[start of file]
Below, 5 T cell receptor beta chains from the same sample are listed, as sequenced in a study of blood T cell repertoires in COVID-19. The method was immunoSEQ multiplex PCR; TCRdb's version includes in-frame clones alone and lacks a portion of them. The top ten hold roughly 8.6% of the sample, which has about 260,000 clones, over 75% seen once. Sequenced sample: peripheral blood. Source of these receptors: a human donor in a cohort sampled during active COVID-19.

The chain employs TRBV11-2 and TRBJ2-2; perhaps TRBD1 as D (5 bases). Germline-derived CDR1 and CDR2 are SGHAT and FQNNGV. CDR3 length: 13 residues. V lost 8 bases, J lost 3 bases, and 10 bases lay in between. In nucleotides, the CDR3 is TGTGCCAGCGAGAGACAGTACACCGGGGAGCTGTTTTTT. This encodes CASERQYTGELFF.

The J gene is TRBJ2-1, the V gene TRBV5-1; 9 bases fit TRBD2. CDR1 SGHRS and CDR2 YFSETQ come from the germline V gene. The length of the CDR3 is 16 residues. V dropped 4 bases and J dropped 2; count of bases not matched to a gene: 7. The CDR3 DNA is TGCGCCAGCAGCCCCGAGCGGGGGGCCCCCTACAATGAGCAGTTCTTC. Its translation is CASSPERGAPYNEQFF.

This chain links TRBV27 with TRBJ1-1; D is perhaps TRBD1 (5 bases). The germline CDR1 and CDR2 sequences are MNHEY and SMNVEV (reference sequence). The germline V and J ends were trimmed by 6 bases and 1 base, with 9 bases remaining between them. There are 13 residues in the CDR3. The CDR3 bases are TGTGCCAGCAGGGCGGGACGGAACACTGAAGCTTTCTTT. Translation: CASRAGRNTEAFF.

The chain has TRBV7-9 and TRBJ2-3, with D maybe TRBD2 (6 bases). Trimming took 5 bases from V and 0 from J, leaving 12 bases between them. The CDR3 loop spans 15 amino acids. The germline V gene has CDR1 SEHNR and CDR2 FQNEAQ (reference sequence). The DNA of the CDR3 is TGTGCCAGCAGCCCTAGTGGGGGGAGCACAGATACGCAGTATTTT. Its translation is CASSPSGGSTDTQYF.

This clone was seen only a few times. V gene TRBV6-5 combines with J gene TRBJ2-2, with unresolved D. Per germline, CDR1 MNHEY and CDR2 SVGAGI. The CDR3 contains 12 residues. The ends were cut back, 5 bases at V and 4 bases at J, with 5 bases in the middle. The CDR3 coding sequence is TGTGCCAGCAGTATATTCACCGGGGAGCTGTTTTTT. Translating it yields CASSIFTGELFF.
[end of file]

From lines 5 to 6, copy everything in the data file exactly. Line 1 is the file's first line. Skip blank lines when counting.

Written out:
The chain has TRBV7-9 and TRBJ2-3, with D maybe TRBD2 (6 bases). Trimming took 5 bases from V and 0 from J, leaving 12 bases between them. The CDR3 loop spans 15 amino acids. The germline V gene has CDR1 SEHNR and CDR2 FQNEAQ (reference sequence). The DNA of the CDR3 is TGTGCCAGCAGCCCTAGTGGGGGGAGCACAGATACGCAGTATTTT. Its translation is CASSPSGGSTDTQYF.

This clone was seen only a few times. V gene TRBV6-5 combines with J gene TRBJ2-2, with unresolved D. Per germline, CDR1 MNHEY and CDR2 SVGAGI. The CDR3 contains 12 residues. The ends were cut back, 5 bases at V and 4 bases at J, with 5 bases in the middle. The CDR3 coding sequence is TGTGCCAGCAGTATATTCACCGGGGAGCTGTTTTTT. Translating it yields CASSIFTGELFF.